Some people feel quite adequately armed with a snub-nosed .38. Some feel better with a high-capacity 9mm.  Neither one is necessarily wrong.  Given the chaotic and unpredictable nature of an armed self-defense incident either or both could be right or wrong.  So how can you have the best odds of having enough gun when you need it?

Bring enough brain to the fight.

People think of Situational Awareness in terms of being observant of the world around them, and while that’s part of it there’s more to consider.

*Be aware of your limitations.  You need to have a realistic appraisal of your gun-handling and shooting skills. If you can’t reliably put hits on the target at fifteen yards then you probably shouldn’t try in a shooting incident if you have any choice. Better to put your energy into avoiding being shot and wait for your chance.  Likewise if you know you cannot deploy your weapon quickly,  if at all possible you should wait for- or engineer- an opportunity where you will have enough time. The point is to have a realistic appreciation of what you can and cannot do, and include those limitations in your planning or response to a lethal confrontation.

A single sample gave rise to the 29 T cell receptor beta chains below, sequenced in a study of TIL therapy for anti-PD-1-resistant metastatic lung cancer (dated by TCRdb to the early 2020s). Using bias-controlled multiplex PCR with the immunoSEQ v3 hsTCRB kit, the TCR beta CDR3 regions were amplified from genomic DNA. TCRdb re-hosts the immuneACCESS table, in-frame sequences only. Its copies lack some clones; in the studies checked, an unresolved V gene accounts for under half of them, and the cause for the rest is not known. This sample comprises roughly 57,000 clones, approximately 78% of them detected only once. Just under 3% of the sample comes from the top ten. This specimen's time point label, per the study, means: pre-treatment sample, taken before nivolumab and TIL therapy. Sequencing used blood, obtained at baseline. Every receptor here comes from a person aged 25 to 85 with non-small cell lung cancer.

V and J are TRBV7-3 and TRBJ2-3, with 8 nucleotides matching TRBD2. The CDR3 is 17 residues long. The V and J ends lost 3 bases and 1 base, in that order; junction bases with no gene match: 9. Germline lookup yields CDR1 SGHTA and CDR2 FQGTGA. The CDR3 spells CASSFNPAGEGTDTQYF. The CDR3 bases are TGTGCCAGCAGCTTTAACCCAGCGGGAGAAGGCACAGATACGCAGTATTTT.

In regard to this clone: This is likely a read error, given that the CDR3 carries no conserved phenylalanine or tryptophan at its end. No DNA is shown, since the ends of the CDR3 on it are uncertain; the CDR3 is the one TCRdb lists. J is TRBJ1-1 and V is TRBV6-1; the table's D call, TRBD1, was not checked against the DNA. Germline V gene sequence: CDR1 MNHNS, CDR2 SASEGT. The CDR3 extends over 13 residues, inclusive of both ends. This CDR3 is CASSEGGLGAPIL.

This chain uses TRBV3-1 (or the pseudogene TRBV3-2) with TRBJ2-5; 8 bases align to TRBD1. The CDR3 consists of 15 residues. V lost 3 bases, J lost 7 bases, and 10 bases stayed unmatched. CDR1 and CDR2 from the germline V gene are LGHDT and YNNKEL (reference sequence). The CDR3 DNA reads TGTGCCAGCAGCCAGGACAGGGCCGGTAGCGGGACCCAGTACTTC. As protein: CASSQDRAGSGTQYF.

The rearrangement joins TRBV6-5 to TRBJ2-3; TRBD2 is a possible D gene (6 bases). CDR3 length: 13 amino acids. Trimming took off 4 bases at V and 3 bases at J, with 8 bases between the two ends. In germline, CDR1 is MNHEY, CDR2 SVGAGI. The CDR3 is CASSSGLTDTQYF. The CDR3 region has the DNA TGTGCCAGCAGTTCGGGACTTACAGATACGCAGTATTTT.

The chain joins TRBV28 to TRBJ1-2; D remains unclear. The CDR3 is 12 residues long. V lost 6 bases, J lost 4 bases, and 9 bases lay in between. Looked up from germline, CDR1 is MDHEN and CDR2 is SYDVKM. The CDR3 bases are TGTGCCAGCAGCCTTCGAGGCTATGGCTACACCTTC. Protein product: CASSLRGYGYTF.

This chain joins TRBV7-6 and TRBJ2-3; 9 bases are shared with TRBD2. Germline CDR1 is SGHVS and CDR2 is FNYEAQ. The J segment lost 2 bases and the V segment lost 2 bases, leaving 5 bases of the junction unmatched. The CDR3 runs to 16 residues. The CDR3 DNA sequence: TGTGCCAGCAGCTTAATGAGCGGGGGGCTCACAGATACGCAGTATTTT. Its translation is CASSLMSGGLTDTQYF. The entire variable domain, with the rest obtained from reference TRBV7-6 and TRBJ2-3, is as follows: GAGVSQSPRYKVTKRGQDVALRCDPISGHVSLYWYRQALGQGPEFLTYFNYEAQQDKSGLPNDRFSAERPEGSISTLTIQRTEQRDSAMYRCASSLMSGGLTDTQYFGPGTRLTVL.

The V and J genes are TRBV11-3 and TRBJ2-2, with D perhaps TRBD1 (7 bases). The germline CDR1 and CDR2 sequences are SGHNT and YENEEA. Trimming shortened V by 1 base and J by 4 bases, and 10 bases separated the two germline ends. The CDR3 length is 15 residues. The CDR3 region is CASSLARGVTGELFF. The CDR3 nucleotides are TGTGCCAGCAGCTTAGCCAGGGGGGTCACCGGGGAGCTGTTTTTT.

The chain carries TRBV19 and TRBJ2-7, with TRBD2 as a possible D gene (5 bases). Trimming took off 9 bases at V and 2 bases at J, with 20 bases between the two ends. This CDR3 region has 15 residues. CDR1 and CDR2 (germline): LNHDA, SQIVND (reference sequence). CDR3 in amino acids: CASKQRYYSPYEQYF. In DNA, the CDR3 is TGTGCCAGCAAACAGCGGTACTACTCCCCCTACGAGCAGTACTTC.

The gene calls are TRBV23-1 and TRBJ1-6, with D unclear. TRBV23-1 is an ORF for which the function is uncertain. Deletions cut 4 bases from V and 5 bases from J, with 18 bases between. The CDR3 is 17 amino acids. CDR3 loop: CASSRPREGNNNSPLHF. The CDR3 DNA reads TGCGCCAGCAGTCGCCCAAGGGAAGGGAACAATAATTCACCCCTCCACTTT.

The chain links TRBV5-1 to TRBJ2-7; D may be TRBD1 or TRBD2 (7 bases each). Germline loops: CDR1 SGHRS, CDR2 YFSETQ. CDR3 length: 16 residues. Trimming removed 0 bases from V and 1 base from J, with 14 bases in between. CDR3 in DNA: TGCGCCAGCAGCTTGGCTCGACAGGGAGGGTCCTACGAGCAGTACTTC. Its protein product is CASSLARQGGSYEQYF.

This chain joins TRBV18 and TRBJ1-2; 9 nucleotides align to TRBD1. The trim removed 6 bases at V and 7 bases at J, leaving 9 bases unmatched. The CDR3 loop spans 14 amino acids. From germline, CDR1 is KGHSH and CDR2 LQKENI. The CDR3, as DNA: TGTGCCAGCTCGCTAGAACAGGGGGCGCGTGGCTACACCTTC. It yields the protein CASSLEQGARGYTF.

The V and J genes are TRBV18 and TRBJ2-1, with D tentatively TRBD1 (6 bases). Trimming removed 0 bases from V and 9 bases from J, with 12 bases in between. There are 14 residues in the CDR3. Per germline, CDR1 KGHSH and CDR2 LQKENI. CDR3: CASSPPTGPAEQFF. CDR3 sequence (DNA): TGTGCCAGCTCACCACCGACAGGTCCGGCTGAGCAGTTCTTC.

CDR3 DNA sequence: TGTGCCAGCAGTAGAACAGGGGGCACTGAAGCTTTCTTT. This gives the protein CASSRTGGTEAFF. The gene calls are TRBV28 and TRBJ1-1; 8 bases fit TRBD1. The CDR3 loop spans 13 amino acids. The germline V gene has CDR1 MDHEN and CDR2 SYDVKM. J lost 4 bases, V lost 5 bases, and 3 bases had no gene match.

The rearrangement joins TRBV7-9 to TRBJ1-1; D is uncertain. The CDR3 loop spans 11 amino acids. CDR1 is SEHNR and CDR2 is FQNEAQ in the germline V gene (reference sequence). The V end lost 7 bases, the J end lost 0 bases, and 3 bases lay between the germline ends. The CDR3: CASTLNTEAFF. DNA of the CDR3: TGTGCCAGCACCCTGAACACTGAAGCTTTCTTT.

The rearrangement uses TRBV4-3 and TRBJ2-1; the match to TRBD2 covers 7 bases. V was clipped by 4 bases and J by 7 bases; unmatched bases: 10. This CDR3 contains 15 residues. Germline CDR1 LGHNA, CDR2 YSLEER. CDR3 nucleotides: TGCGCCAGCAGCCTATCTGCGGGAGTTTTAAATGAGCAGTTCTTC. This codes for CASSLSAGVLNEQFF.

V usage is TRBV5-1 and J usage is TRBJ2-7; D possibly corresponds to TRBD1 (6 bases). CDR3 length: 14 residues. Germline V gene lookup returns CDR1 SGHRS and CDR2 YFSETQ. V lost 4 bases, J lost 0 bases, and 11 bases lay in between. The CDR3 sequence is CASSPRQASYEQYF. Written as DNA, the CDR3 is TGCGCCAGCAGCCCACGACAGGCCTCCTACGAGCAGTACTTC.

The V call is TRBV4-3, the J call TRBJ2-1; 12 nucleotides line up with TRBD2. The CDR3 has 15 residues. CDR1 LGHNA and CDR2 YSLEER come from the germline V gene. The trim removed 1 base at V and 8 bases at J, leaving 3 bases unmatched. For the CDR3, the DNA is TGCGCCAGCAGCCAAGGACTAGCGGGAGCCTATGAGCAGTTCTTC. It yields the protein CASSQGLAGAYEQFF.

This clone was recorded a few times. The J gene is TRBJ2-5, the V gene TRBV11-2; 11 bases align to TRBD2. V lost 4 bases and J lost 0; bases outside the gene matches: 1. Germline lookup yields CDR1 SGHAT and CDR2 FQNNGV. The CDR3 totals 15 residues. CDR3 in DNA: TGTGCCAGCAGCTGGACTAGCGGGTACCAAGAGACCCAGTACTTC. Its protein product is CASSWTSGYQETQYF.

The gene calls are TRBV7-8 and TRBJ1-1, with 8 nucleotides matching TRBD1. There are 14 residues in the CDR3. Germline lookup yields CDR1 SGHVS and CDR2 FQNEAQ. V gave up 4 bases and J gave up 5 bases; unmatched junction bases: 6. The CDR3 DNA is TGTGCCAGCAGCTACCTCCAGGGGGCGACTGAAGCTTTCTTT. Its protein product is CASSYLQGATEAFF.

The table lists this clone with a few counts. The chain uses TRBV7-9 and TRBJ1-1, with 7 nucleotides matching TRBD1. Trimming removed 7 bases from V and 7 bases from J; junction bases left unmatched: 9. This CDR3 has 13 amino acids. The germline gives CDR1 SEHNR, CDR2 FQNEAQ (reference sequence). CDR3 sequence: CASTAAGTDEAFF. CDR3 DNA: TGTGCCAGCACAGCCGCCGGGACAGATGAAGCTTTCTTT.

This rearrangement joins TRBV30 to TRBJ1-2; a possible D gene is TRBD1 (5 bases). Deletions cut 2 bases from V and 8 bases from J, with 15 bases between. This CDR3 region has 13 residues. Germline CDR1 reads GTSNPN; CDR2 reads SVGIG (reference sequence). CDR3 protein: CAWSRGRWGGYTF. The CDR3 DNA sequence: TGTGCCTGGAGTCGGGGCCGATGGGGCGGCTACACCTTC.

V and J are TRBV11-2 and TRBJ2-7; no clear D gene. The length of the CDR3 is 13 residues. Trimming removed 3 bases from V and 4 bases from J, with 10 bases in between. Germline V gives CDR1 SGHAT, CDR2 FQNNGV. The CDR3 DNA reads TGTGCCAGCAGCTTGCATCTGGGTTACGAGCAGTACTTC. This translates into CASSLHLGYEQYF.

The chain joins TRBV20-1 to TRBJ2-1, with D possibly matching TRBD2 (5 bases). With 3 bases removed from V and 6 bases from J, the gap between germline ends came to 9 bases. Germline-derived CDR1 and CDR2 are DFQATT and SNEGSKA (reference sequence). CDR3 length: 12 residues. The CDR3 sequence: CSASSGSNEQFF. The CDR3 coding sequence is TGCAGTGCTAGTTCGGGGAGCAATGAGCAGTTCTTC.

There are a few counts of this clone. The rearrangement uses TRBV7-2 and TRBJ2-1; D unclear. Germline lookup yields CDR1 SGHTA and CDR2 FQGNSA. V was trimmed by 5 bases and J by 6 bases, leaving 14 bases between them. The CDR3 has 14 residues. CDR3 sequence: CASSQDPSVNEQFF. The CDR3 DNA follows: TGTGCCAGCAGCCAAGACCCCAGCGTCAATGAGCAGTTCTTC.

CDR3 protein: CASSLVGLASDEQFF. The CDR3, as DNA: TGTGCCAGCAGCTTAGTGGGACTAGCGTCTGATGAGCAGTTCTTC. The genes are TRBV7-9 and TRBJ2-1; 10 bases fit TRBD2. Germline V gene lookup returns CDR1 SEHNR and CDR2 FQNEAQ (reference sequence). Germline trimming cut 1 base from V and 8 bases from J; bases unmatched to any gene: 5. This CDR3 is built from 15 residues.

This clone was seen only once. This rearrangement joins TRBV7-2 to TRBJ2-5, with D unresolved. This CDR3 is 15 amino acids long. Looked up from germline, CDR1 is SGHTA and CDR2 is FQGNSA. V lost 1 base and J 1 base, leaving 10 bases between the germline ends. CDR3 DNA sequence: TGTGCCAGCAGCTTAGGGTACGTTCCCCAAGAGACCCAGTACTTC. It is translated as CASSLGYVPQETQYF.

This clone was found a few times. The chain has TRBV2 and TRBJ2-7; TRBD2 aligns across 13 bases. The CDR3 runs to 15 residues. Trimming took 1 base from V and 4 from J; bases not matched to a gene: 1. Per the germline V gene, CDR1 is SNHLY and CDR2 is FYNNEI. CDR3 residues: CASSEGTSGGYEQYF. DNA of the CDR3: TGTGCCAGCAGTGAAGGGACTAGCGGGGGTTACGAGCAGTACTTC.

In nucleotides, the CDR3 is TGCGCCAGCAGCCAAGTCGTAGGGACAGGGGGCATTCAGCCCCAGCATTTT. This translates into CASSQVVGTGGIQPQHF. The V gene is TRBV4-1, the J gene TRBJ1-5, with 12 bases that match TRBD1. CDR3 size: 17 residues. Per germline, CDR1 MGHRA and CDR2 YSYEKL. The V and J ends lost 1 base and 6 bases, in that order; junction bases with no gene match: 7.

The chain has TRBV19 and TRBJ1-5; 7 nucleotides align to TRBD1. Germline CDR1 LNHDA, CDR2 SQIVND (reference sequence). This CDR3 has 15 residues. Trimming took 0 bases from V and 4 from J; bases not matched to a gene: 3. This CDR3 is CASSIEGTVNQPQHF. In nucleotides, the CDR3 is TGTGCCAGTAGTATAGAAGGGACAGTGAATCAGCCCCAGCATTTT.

Of course it would be helpful to do a lot of practice so you know what those limitations are- and can start to improve on them.

Token snub-nose revolver

*Be aware of the limitations of your weapon. You need to have a realistic appreciation of the capabilities of your weapon.  If you are packing a short-barrel .32 you probably shouldn’t be trying to shoot through windshields or barricades. If you are packing a .22 your are going to need to make those hits count, and realize it may take multiple hits; even a head-shot with a tiny caliber is not a guaranteed stop. If you are carrying a gun with slow follow-up shots engaging multiple targets could be problematic. Take these things into account and plan to act around them as needed.